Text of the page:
With Phase 1 of Saskatchewan’s COVID-19 vaccination plan underway, the province released details on the rollout of Phase 2 of the plan.
Officials said it will focus on the general population in 10-year increments, starting with people in their 60s.
“The commencement of mass vaccinations will depend on the number and consistency of vaccine deliveries from the federal government,” said Saskatchewan Health Minister Paul Merriman.
“We are hopeful that mass vaccinations can start as soon as April, based on the current vaccine delivery schedule from the federal government.”
Merriman said the province currently has the highest percentage of vaccine supply in people’s arms in the country and delivered the second highest number of shots per capita next to P.E.I.
However, he said the province is currently limited in its delivery plan due to the scarce supply they are receiving.
“This week, we expect to receive fewer than 2,000 doses here in Saskatchewan,” Merriman said, adding there are roughly 190,000 people in Phase 1 of the vaccination plan — 380,000 doses.
“So far, we have only been able to do 12 per cent of the people identified in Phase 1.
“Our goal will be to vaccinate as many people as possible, as quickly as possible, and to do so in a way that reduces severe outcomes.”
Merriman said Saskatchewan is ready for Phase 2, which will use age as the foundation for setting out the immunization plan.
Age is considered the number one risk factor for severe outcomes, hospitalizations and death from the coronavirus, they said. People of advanced age are also likely to be clinically extremely vulnerable or living with other chronic conditions, health officials said.
Once people in their 60s are vaccinated, the plan will proceed to younger groups, starting with people in their 50s and scaling down from there. Officials said age groupings could be expanded for those under the age of 50 if vaccine supplies allow.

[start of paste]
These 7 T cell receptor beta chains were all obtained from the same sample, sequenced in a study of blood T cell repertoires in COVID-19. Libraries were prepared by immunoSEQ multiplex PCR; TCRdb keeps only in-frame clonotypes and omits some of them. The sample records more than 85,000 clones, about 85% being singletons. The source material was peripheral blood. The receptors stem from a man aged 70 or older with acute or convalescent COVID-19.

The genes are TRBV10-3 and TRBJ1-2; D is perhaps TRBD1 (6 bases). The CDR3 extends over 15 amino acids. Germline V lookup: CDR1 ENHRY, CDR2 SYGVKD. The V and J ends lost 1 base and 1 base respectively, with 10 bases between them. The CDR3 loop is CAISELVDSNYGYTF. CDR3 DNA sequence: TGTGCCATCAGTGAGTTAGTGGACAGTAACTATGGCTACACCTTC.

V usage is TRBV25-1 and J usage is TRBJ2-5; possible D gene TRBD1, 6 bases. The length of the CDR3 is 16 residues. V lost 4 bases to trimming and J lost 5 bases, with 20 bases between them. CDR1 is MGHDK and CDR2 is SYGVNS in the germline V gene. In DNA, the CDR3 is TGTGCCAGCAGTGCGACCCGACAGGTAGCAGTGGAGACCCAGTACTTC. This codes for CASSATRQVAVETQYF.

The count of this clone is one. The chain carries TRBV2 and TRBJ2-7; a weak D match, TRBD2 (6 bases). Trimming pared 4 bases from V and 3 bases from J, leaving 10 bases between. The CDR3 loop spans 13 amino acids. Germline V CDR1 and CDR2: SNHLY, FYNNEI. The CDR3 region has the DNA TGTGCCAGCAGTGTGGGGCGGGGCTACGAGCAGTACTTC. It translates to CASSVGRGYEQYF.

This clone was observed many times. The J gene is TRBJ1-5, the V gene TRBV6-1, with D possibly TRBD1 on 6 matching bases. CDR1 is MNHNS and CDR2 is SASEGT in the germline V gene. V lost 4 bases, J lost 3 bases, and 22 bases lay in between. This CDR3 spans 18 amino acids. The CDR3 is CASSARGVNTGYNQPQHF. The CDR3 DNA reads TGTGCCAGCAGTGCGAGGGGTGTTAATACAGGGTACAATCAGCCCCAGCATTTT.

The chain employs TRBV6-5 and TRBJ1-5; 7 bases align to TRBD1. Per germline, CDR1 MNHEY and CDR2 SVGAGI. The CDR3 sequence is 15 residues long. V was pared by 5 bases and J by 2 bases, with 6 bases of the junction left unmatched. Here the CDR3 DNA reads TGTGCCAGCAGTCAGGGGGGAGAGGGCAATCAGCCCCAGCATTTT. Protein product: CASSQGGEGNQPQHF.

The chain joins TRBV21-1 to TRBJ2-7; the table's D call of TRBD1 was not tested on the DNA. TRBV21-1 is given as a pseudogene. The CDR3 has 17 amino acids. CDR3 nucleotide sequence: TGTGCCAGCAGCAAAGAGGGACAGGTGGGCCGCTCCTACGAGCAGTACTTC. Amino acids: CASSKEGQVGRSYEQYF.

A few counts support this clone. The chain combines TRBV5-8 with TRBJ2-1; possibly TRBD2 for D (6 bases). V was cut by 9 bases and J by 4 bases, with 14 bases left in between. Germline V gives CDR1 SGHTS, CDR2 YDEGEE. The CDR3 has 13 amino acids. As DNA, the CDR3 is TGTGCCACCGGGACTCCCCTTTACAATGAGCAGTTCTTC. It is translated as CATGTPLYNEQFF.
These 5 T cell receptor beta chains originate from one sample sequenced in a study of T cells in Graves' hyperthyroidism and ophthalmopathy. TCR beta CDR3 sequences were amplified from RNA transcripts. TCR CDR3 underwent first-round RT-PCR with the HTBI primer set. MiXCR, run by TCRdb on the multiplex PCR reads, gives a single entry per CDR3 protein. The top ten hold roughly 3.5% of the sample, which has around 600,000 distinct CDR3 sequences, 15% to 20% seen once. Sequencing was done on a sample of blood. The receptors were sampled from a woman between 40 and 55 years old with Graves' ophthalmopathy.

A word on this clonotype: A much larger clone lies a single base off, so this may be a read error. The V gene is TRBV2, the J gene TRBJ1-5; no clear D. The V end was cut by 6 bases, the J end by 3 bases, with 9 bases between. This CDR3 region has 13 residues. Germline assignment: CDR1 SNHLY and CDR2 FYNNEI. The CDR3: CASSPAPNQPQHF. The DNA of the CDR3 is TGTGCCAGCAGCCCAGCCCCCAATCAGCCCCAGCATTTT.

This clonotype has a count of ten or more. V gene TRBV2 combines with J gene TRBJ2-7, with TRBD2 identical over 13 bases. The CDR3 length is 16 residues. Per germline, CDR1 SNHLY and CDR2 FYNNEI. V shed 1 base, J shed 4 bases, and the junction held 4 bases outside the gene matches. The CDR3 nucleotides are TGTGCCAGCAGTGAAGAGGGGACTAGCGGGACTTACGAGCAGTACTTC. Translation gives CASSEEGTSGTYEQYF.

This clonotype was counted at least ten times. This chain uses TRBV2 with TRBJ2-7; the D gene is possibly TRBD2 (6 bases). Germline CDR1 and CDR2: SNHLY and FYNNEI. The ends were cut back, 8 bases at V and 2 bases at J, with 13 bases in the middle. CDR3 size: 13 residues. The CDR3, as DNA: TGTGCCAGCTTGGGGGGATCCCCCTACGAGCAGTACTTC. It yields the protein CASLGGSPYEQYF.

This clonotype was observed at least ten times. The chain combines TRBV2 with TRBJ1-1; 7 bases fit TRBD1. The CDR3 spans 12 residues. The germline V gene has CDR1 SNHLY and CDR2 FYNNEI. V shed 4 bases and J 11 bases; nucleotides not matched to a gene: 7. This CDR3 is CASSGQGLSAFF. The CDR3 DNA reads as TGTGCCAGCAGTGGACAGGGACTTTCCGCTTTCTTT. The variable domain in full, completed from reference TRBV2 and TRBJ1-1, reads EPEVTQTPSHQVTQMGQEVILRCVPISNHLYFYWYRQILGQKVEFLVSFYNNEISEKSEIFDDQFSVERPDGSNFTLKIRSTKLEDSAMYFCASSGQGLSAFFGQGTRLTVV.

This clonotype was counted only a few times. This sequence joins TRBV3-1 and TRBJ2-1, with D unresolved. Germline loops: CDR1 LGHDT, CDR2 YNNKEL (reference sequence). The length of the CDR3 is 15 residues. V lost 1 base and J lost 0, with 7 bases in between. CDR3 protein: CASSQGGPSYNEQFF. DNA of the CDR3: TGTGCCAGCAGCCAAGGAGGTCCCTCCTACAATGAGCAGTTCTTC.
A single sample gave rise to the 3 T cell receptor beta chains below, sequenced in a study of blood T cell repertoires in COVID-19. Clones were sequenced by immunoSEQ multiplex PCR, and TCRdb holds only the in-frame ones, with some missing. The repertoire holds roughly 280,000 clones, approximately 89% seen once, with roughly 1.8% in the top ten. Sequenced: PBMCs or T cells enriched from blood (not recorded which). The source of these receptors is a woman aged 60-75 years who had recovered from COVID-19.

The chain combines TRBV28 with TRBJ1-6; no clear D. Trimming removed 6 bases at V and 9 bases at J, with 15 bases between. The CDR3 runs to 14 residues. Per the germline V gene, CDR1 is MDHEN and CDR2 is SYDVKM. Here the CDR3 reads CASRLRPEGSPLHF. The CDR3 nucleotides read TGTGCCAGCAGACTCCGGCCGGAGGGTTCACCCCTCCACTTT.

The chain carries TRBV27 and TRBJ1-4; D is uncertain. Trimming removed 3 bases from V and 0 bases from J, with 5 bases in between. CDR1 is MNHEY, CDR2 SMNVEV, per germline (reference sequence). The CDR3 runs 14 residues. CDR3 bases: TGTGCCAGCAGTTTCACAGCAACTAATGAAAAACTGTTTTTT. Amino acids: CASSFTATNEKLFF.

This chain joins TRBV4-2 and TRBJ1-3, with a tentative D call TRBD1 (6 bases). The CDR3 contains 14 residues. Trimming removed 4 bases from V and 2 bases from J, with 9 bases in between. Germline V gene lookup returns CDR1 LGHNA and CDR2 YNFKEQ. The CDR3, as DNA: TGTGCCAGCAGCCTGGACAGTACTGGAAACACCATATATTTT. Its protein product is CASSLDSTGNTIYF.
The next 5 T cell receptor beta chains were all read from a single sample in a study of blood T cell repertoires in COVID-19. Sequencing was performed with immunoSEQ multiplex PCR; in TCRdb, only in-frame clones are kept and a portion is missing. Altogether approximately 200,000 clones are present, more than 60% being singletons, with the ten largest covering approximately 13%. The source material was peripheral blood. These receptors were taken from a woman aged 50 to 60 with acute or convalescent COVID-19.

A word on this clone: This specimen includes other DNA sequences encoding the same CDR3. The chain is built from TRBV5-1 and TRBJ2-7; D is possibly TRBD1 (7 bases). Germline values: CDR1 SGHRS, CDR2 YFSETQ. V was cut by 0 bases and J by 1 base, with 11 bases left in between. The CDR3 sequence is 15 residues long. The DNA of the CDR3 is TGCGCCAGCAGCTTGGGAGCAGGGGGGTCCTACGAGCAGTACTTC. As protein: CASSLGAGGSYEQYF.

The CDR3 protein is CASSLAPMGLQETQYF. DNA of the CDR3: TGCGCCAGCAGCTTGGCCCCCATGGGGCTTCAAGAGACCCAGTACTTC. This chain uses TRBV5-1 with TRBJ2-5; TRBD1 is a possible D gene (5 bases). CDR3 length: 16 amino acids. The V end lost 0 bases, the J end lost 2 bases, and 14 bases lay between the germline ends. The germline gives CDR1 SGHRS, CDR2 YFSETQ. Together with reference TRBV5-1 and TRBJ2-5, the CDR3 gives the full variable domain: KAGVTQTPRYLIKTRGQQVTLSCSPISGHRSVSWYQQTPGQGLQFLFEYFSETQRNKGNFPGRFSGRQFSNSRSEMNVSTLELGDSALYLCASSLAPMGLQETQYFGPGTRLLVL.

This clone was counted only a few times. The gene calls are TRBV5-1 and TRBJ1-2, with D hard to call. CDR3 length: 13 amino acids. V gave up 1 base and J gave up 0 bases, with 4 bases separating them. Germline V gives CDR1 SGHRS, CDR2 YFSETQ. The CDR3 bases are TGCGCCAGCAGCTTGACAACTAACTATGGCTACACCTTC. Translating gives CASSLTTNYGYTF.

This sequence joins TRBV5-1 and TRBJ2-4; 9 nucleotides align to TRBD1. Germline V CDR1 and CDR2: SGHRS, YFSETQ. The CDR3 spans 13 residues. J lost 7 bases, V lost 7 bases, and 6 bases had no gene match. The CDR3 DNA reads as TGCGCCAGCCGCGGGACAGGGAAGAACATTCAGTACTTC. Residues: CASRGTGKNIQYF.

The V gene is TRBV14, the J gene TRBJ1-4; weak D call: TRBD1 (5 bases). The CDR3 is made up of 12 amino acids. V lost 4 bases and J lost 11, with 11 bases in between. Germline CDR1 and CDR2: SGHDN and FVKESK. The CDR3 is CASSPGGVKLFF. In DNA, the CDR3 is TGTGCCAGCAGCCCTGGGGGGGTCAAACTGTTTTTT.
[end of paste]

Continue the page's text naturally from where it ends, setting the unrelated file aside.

Phase 2 also includes targeted vaccinations for adults and staff at group homes for people with intellectual disabilities and shelters.
As for the availability of vaccine clinics, the Saskatchewan Health Authority said it will operate 226 clinics — 141 mass immunization clinics, 24 drive-thru clinics and 61 mobile clinics — in 181 communities.
The Saskatchewan government said it has reached an agreement with the Pharmacy Association of Saskatchewan for pharmacists to administer the vaccine.
While the province is targeting April for the start of Phase 2, health officials said it will depend on vaccine supplies.
Last week, Saskatchewan Premier Scott Moe expressed concern as there was no confirmation on shipments of the Pfizer or Moderna vaccines past the end of February.
“The federal government has told provinces and territories that we can expect vaccine deliveries to ramp up in the second quarter of this year,” Moe said on Feb. 4.
“Obviously, that should happen sooner, and more vaccines should be approved and more vaccines should be delivered.”
The federal government said last week that all Canadians who want to get the vaccine will be able to do so by the end of September.
There is also a change in the number of doses available in each vial of the Pfizer vaccine.
The Public Health Agency of Canada approved a regulatory change for the vaccine from five to six doses per vial.
Saskatchewan health officials said this will not change the count for this week’s shipment to the province.
Starting the week of Feb. 15, all Pfizer shipments to Saskatchewan will be based on six doses per vial.
The Ministry of Health and the Saskatchewan Health Authority are looking at the potential impact on vaccine distribution plans.
Saskatchewan continues to move ahead with its Phase 1 plan for high-risk members of the population, including those at an advanced age, residents and staff at long-term and personal care homes, and health-care workers in emergency departments, COVID-19 units, testing and assessment centres and intensive care units.
As of Tuesday, 44,521 vaccine doses had been administered in the province — 35,446 first doses and 9,075 second doses.
— With files from Jonathan Guignard and The Canadian Press